Sorry - cannot display this picture in this browser, it is a view towards Bishopsteignton in mist. As the mist clears, everything becomes clearer

John 1:15, 19-36


John the Baptist.


These online Bible study notes or guides are free for you to use for small groups, for individual Bible studies, or as Bible commentaries.

If you would like to PRINT or copy this study, click HERE for the PDF file.




15 (John testified concerning him. He cried out, saying, ‘This is the one I spoke about when I said, “He who comes after me has surpassed me because he was before me.”’)


19 Now this was John’s testimony when the Jewish leaders in Jerusalem sent priests and Levites to ask him who he was. 20 He did not fail to confess, but confessed freely, ‘I am not the Messiah.’

21 They asked him, ‘Then who are you? Are you Elijah?’

He said, ‘I am not.’

‘Are you the Prophet?’

He answered, ‘No.’

22 Finally they said, ‘Who are you? Give us an answer to take back to those who sent us. What do you say about yourself?’

23 John replied in the words of Isaiah the prophet, ‘I am the voice of one calling in the wilderness, “Make straight the way for the Lord.”’

24 Now the Pharisees who had been sent 25 questioned him, ‘Why then do you baptise if you are not the Messiah, nor Elijah, nor the Prophet?’

26 ‘I baptise with water,’ John replied, ‘but among you stands one you do not know. 27 He is the one who comes after me, the straps of whose sandals I am not worthy to untie.’

28 This all happened at Bethany on the other side of the Jordan, where John was baptising.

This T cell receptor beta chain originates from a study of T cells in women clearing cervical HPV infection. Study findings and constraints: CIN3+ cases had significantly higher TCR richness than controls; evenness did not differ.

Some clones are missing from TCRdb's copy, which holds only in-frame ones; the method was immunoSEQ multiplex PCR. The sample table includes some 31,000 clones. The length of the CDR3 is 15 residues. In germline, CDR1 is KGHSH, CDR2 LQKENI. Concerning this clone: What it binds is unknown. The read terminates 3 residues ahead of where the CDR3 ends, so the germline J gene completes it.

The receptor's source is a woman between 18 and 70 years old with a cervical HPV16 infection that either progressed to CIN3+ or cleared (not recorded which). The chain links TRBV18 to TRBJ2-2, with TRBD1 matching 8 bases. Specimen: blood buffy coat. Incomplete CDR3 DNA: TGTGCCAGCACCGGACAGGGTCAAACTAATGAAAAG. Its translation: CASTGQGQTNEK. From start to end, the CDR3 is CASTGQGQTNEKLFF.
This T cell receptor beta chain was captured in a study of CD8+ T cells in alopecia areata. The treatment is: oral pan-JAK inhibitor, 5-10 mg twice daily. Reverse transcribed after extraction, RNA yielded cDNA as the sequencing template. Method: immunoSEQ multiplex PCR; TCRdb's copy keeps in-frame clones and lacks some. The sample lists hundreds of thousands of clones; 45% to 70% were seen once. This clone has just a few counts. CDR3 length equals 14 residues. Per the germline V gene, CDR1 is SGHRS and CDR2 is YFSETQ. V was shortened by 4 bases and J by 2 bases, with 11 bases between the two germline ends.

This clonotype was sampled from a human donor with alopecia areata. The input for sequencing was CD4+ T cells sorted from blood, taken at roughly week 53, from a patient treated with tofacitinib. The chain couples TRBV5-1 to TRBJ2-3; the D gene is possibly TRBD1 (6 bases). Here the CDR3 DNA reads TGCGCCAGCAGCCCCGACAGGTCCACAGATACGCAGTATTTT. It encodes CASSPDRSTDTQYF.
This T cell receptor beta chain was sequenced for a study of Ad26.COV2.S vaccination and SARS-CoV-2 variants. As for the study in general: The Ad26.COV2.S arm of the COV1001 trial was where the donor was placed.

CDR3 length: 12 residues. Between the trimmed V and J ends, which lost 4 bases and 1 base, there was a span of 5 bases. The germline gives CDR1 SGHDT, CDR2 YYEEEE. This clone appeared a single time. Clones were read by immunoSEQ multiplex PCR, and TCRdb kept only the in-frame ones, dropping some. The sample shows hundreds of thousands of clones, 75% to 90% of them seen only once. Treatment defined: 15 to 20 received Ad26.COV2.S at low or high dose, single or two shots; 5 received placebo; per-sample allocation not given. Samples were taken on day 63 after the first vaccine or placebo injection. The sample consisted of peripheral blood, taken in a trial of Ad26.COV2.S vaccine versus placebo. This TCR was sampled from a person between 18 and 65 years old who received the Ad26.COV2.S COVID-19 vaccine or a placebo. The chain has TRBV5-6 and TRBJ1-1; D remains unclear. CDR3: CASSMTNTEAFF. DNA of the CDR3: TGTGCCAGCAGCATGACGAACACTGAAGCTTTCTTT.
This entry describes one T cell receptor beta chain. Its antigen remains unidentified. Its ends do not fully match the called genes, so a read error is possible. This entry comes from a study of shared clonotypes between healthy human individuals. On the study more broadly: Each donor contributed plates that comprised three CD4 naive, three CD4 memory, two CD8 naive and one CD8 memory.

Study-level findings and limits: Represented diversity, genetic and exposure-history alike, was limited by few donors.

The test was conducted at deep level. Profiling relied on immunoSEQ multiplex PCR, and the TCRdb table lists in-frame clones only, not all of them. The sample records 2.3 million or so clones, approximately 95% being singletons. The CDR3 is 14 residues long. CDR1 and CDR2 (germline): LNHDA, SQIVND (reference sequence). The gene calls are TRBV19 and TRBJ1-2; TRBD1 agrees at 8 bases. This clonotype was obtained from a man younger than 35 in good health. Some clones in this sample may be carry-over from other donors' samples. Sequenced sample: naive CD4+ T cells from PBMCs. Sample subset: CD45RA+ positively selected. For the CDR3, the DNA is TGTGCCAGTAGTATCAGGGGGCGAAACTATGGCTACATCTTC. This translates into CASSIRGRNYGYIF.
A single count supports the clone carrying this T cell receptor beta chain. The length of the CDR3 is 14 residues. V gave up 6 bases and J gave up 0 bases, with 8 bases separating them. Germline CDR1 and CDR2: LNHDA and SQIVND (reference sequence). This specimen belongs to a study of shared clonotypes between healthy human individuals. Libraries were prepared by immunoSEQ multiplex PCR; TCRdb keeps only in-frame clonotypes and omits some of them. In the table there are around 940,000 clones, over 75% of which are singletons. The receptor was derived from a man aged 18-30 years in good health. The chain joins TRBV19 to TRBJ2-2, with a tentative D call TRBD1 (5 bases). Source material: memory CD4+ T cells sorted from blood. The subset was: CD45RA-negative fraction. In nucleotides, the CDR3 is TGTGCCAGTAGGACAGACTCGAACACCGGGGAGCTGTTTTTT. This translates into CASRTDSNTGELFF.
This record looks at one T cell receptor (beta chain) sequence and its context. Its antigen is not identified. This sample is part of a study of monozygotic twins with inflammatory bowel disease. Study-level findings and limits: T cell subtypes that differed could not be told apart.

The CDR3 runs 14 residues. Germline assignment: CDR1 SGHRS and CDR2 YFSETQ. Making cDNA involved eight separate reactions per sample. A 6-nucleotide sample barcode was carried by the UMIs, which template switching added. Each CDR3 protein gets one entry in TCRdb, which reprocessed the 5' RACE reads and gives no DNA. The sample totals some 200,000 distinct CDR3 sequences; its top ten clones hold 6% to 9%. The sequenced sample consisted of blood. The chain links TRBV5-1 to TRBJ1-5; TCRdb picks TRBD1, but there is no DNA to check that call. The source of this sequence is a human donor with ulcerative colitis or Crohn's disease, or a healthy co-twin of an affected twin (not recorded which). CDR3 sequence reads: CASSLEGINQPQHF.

Now John turns our attention again to John the Baptist.


The importance of John in the divine scheme of things probably is summed up best by the testimony of Jesus himself. “Among them that are born of women there has not arisen a greater than John the Baptist” (Mt. 11:11).


Because he had played such an important role in introducing John to repentance and faith, and subsequently to Jesus himself, John includes him here at the start of his Gospel. But he makes sure that we understand he was not the Messiah.


15 John testified concerning him. He cried out, saying, ‘This is the one I spoke about when I said, “He who comes after me has surpassed me because he was before me.”’


If anyone needed further proof, John the Baptist himself had denied that he was the Messiah: ‘I am not the Messiah.’ (v19).


But before he continues talking about John the Baptist, John can’t stop himself from telling us more about Jesus – who was the Messiah!


16 Out of his fullness we have all received grace in place of grace already given. 17 For the law was given through Moses; grace and truth came through Jesus Christ. 18 No one has ever seen God, but the one and only Son, who is himself God and is in the closest relationship with the Father, has made him known.

(These verses were covered in our previous study.

For the rest of this section ‘John’ will refer to John the Baptist, otherwise there may be some confusion!)


God had sent many prophets to his people in the past and the last one was probably Malachi. What had Malachi prophesied?


Malachi 3:1

‘I will send my messenger, who will prepare the way before me. Then suddenly the Lord you are seeking will come to his temple; the messenger of the covenant, whom you desire, will come,’ says the Lord Almighty.

4:5

‘See, I will send the prophet Elijah to you before that great and dreadful day of the Lord comes.